Native Havreite Jeff Hagener has been named director of Fish, Wildlife and Parks for the incoming administration of Gov.-elect Steve Bullock.
He will be walking into a hornet’s nest of controversies. To put it mildly, the administration of outgoing director Joe Maurier had been at the center of battles of all sorts.
FWP director is certainly one of the most difficult positions in Helena. While people may be reluctant to express their opinions of educational policy, state finances or health care, but outdoor issues are deeply ingrained in the lives of Montanans. We all have our ideas on fishing, hunting, picnicking and hiking, and no two people agree on everything.
Hagener has the reputation as a conciliator, someone who will listen to everybody. He served as FWP director under Govs. Judy Martz and Brian Schweitzer — talk about two people with different styles and policies.
Republicans joined Democrats in praising his selection by the governor-elect. FWP wardens welcomed his reappointment.
He comes from a Havre family known for its educational, community and political service to the Hi-Line.
He will need all of his experience and his composure to deal with the problems on his plate.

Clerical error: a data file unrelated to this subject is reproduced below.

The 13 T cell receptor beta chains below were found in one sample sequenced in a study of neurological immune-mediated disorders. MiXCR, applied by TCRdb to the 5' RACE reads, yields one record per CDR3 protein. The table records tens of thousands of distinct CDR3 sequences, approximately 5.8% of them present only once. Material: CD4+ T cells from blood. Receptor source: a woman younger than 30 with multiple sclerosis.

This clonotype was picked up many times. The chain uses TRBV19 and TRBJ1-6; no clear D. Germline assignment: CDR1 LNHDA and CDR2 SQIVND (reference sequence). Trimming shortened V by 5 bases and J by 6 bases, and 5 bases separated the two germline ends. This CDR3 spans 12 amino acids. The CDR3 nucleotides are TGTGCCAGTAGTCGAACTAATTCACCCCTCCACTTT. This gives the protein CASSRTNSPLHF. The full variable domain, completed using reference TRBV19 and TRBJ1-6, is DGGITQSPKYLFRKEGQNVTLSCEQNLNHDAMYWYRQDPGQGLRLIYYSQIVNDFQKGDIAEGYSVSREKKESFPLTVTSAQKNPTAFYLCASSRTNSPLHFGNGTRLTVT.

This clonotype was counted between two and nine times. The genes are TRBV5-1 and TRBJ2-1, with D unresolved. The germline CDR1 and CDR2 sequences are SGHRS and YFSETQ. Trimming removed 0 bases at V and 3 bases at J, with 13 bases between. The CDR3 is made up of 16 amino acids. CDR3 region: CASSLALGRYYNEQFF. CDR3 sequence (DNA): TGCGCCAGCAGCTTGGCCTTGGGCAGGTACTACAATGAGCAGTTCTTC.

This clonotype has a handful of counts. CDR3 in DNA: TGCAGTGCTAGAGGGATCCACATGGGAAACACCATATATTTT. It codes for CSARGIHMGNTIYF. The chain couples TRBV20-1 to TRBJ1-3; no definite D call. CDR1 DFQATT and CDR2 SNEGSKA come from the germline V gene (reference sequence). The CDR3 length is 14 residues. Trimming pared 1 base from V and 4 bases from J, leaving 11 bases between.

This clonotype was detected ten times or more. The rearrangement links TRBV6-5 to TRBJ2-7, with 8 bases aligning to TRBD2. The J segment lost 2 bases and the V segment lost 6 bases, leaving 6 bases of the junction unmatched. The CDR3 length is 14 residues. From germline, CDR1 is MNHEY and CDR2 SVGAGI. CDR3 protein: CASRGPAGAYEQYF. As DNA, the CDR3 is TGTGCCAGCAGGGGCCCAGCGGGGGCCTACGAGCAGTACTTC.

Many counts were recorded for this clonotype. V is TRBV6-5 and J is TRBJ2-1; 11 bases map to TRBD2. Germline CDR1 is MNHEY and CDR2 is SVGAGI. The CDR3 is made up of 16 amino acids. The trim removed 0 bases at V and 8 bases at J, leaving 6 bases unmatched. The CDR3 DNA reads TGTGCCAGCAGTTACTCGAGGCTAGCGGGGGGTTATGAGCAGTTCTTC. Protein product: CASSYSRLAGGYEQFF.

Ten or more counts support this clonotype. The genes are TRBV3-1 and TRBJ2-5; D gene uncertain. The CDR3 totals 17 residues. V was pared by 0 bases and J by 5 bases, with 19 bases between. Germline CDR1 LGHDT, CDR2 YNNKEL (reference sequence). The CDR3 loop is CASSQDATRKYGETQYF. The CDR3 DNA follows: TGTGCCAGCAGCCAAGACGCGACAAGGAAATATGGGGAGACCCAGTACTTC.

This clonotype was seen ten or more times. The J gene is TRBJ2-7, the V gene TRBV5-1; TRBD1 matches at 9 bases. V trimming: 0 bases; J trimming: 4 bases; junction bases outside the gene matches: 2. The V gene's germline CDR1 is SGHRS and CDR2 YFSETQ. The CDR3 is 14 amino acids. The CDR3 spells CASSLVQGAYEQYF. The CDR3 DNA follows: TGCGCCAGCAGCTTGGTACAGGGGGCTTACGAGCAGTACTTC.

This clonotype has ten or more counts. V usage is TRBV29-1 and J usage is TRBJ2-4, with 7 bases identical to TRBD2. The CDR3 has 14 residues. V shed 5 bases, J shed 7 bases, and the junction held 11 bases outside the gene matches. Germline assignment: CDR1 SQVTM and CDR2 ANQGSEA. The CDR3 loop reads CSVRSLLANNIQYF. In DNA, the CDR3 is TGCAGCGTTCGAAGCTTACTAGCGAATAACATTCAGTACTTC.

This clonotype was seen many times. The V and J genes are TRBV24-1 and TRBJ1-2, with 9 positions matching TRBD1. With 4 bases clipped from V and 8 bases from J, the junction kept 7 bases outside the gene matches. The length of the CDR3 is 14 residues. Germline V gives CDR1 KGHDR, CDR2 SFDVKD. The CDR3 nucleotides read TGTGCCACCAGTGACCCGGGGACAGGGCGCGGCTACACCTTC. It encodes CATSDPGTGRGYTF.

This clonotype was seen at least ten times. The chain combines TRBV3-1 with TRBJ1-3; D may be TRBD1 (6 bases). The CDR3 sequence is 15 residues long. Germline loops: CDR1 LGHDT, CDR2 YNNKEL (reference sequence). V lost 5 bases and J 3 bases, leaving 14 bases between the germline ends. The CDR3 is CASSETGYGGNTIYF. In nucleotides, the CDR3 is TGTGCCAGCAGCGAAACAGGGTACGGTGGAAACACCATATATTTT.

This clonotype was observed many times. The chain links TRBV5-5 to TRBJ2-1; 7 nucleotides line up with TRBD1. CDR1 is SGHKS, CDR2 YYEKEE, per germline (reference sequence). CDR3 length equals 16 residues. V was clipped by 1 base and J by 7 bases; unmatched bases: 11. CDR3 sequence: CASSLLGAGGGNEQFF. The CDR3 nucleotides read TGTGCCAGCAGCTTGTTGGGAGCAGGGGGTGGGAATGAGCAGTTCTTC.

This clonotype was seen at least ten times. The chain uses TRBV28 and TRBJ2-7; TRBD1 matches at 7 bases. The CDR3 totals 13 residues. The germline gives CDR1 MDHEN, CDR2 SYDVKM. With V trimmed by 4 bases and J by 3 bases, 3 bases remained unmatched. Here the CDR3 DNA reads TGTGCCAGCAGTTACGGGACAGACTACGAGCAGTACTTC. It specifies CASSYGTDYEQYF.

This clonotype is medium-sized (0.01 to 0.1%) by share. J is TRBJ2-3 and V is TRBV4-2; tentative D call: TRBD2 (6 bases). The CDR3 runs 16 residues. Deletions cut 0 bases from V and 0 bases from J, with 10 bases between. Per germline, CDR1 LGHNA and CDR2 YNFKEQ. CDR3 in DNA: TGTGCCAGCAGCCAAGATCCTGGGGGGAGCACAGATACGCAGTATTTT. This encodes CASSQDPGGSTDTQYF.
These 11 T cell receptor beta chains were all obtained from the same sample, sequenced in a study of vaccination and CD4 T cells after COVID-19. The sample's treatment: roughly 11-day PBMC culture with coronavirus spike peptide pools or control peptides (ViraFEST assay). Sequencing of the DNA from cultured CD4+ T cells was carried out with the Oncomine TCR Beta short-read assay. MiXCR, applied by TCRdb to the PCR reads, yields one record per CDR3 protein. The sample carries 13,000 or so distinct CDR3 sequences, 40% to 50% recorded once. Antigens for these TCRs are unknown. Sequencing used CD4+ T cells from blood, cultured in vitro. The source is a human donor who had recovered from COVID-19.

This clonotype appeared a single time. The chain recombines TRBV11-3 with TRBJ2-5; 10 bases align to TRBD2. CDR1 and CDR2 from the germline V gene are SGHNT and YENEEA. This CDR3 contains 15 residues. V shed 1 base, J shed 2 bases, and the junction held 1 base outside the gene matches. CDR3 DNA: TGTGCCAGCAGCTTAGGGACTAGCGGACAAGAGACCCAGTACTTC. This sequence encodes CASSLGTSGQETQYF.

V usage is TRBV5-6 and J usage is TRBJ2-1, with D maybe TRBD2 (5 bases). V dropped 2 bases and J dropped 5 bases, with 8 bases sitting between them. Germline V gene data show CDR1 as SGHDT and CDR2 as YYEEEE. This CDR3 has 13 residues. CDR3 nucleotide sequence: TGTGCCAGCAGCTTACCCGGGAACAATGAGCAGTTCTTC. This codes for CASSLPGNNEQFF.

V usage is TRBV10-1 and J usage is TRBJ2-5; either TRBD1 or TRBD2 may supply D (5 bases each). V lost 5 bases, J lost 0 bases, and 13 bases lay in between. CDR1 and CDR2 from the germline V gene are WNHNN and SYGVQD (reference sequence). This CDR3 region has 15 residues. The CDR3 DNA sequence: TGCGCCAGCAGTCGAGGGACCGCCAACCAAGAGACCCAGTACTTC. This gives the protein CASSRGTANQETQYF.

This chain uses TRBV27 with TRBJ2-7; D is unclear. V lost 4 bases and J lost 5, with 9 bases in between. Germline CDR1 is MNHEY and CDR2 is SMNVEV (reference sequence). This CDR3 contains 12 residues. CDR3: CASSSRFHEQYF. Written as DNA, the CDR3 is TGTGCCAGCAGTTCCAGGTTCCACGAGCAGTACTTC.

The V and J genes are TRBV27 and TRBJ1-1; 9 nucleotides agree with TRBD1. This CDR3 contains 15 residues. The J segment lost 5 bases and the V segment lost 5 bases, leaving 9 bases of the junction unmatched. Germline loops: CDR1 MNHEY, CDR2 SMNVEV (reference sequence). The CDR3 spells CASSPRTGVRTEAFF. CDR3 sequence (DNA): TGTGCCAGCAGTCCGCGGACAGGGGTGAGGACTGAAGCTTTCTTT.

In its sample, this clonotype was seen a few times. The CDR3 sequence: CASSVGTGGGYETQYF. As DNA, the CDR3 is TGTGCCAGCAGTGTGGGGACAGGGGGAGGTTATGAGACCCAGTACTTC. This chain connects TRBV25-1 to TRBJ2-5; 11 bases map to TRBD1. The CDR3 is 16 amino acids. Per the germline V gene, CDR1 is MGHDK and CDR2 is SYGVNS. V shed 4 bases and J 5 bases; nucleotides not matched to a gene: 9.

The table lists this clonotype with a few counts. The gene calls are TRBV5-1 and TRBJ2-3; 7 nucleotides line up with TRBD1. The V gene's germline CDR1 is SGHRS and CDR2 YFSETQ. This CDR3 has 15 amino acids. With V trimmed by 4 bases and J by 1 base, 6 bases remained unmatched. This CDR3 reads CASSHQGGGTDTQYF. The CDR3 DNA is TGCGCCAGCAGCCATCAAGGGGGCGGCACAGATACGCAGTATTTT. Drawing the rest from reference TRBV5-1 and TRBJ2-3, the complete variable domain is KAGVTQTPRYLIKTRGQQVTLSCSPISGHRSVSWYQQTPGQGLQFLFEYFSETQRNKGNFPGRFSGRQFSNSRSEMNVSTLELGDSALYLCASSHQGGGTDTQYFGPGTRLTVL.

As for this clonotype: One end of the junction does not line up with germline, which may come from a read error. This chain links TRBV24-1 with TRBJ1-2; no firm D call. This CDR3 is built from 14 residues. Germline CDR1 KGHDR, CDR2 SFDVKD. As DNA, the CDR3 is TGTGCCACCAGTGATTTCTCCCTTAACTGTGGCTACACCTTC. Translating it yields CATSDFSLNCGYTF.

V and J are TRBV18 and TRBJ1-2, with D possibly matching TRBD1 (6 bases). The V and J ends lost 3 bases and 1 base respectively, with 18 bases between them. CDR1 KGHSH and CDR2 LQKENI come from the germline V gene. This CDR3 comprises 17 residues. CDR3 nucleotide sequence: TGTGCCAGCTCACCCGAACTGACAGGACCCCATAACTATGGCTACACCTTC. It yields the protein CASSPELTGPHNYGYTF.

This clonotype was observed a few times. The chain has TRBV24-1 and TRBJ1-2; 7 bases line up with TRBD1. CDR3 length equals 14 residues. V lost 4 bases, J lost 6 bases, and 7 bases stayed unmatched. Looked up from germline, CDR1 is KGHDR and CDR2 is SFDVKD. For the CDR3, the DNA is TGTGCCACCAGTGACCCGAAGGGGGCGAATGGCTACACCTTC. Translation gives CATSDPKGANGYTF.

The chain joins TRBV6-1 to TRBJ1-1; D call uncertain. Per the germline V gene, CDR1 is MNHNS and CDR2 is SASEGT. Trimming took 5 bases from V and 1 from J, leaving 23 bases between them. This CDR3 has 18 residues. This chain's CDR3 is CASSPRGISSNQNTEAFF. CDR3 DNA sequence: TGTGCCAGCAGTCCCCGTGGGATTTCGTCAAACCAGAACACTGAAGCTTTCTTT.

Many of the hottest issues on his plate come from his native Hi-Line.
Native Americans, especially those from Fort Belknap and Fort Peck, passionately want to see bison returned to their reservations. The buffalo has been part of their traditions and culture, and they were pleased to see Schweitzer support their cause, even as some Hi-Line state lawmakers called for the governor’s impeachment.
Many Hi-Line ranchers and farmers fear buffalo will spread disease and will destroy crops if they escape their enclosures.
The matter has been tied up in court, and some of the issues are now before the Montana Supreme Court.
At the same time, the proposed state purchase of the Milk River Ranch near Hill County’s border with Canada has stirred more controversy. Angry landowners opposed to the idea are blocking access to hunters on their property.
Similar problems are cropping up throughout the state.
Heady issues, ranging from blocking access to hunting and fishing to purchase of wildlife habitat, are likely to come before the 2013 Montana Legislature.
It will take all of Hagener’s conciliatory skills to calm things down and let his agency move forward with its goal of improving the state's outdoor recreational opportunities.
We think Bullock made the right choice.